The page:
Pension Tax Relief

Pensions have always been and still are the most tax-efficient form of investment, but limits on contributions and total savings have been reduced dramatically.

A major part of the reason is that higher rate tax relief on pension contributions is costing the Exchequer £38 billion annually and questions remain as to how long the government can continue to ignore calls for the standardisation of relief at a lower level, perhaps 30%.

It was chancellor George Osborne who initiated research into the issue and insiders report that the Treasury has a large file the conclusions from which would enable it to act at fairly short notice.

For the time being, pre-occupation with the fallout from Brexit is likely to delay reform, but the writing is on the wall and as ever the clear message is to take full advantage of existing reliefs while they are available.

Share this post

Share on facebook
Share on google
Share on twitter
Share on linkedin
Share on pinterest
Share on print
Share on email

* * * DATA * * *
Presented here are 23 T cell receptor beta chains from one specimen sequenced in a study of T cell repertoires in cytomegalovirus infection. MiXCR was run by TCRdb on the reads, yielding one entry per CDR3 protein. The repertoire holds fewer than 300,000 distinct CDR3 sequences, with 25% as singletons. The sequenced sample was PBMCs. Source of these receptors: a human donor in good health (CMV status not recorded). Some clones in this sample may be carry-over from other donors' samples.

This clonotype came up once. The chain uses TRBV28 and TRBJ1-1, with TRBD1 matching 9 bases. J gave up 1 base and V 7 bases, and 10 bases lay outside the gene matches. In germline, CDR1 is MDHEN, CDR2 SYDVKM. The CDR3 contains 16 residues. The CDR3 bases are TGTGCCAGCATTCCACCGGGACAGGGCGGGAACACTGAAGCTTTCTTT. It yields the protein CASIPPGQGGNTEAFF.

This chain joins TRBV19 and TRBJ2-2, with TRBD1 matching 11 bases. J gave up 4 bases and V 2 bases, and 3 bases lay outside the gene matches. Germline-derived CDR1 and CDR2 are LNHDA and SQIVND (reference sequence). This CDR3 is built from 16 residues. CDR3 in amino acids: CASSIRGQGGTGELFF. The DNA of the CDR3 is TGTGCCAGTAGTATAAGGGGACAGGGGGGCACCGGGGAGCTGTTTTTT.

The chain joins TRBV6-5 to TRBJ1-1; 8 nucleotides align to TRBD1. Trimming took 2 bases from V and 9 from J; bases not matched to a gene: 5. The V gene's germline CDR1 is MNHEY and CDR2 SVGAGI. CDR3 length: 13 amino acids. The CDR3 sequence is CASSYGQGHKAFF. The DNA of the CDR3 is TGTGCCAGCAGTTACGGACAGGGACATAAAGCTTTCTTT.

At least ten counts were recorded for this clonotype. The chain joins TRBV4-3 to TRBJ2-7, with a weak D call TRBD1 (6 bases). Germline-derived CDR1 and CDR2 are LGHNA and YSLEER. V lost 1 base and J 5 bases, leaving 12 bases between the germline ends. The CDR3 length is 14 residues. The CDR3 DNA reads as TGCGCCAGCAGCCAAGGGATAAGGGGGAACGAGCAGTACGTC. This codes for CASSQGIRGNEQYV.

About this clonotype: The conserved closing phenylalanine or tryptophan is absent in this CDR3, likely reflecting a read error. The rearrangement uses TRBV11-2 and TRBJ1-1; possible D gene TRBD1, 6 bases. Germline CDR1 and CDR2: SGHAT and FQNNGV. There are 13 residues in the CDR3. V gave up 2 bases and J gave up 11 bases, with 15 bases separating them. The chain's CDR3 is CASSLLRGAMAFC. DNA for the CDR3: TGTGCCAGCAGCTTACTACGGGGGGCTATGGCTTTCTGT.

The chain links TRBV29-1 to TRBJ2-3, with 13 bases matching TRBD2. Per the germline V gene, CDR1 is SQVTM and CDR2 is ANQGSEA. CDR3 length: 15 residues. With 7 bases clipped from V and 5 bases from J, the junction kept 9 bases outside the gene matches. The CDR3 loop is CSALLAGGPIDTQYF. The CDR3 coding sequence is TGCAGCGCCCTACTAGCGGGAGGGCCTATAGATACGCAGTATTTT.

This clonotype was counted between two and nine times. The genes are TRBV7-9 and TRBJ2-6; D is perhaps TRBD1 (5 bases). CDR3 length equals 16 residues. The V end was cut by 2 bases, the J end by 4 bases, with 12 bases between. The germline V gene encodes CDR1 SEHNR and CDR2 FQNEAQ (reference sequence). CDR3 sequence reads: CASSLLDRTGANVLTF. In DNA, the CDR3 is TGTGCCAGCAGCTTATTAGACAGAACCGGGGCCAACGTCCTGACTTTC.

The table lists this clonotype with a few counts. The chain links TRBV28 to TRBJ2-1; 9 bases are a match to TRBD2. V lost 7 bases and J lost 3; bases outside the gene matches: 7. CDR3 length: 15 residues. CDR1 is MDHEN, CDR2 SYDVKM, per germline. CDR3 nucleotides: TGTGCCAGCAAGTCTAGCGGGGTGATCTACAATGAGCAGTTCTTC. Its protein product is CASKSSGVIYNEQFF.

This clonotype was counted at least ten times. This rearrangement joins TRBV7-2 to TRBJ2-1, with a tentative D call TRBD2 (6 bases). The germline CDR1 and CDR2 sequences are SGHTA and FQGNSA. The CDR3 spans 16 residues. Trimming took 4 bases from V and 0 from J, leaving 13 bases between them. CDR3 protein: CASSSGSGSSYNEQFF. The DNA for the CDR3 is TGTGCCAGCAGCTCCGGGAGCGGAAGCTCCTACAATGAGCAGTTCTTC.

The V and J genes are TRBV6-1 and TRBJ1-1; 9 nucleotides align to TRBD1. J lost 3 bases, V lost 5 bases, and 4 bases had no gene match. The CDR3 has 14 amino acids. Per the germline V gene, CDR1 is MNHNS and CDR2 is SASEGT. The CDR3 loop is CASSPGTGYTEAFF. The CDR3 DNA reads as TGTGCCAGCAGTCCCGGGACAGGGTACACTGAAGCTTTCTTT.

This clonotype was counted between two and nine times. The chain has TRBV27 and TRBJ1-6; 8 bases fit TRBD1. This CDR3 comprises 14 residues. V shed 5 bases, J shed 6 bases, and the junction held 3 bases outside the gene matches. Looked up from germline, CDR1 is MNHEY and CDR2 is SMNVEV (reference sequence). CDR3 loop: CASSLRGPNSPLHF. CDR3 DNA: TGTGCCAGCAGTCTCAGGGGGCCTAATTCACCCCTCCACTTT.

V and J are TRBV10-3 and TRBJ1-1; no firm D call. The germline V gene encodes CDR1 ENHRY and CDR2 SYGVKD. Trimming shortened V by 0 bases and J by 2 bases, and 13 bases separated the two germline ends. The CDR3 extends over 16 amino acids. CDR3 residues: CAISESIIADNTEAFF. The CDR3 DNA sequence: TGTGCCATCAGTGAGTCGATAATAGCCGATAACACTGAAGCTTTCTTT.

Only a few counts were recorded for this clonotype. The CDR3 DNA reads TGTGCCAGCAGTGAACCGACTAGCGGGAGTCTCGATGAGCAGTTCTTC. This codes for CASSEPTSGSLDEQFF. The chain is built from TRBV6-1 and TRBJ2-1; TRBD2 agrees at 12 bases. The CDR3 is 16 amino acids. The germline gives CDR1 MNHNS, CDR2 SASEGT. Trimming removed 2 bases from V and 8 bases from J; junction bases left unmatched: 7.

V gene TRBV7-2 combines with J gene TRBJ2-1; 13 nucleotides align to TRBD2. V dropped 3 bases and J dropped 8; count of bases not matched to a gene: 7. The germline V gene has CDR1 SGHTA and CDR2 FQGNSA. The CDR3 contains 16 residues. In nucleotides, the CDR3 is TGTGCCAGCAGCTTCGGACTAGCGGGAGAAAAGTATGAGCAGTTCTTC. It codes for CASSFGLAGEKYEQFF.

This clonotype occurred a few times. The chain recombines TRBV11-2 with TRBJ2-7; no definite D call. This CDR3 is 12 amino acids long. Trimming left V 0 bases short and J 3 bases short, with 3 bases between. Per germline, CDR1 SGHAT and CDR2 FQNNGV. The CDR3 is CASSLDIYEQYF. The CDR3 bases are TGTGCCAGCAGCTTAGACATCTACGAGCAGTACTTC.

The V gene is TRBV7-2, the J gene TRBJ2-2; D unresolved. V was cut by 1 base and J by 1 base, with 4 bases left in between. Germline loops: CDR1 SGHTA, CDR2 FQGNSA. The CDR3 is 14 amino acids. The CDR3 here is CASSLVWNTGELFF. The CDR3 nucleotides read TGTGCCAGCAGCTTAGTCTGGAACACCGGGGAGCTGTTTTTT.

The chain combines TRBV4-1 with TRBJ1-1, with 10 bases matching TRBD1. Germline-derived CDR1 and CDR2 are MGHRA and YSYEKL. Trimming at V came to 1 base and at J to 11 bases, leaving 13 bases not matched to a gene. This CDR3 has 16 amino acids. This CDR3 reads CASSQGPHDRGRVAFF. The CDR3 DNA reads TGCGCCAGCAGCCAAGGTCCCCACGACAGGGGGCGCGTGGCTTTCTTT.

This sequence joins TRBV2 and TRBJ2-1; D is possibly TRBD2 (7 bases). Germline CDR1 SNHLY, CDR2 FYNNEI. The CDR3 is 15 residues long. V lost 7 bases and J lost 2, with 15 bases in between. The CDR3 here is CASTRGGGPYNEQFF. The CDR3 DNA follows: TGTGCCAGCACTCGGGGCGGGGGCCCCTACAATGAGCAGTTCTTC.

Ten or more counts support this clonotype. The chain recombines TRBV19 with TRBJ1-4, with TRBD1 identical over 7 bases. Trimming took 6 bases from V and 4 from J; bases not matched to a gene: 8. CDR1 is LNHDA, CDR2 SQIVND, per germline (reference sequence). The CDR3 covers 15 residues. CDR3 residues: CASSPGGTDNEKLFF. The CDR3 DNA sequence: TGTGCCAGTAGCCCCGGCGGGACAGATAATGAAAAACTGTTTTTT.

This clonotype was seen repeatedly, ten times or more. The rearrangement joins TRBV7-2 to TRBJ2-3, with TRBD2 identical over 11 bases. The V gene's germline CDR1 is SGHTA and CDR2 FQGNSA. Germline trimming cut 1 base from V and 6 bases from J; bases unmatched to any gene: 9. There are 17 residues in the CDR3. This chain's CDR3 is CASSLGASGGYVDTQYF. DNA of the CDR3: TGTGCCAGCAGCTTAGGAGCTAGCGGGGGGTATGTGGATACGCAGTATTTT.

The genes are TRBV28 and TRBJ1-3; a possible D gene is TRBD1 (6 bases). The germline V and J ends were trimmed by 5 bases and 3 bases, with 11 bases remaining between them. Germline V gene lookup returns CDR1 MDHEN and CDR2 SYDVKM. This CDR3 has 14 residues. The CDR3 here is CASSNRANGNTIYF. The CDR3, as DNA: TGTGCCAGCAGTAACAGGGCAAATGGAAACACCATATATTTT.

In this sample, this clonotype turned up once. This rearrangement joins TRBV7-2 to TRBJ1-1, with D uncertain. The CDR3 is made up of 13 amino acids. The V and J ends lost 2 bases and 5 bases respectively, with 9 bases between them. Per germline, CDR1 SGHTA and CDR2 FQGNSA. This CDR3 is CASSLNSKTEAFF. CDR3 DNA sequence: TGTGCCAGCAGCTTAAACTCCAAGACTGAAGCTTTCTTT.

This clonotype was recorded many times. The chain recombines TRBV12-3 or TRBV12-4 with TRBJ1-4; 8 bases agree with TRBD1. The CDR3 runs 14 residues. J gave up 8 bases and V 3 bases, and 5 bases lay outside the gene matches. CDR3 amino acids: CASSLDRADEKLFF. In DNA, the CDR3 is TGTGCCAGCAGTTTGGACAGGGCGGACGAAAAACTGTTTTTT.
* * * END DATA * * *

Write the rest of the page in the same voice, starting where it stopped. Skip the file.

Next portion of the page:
This website uses cookies to ensure you get the best experience on our website.

Pension Tax Relief

Pensions have always been and still are the most tax-efficient form of investment, but limits on contributions and total savings have been reduced dramatically.

A major part of the reason is that higher rate tax relief on pension contributions is costing the Exchequer £38 billion annually and questions remain as to how long the government can continue to ignore calls for the standardisation of relief at a lower level, perhaps 30%.

It was chancellor George Osborne who initiated research into the issue and insiders report that the Treasury has a large file the conclusions from which would enable it to act at fairly short notice.

For the time being, pre-occupation with the fallout from Brexit is likely to delay reform, but the writing is on the wall and as ever the clear message is to take full advantage of existing reliefs while they are available.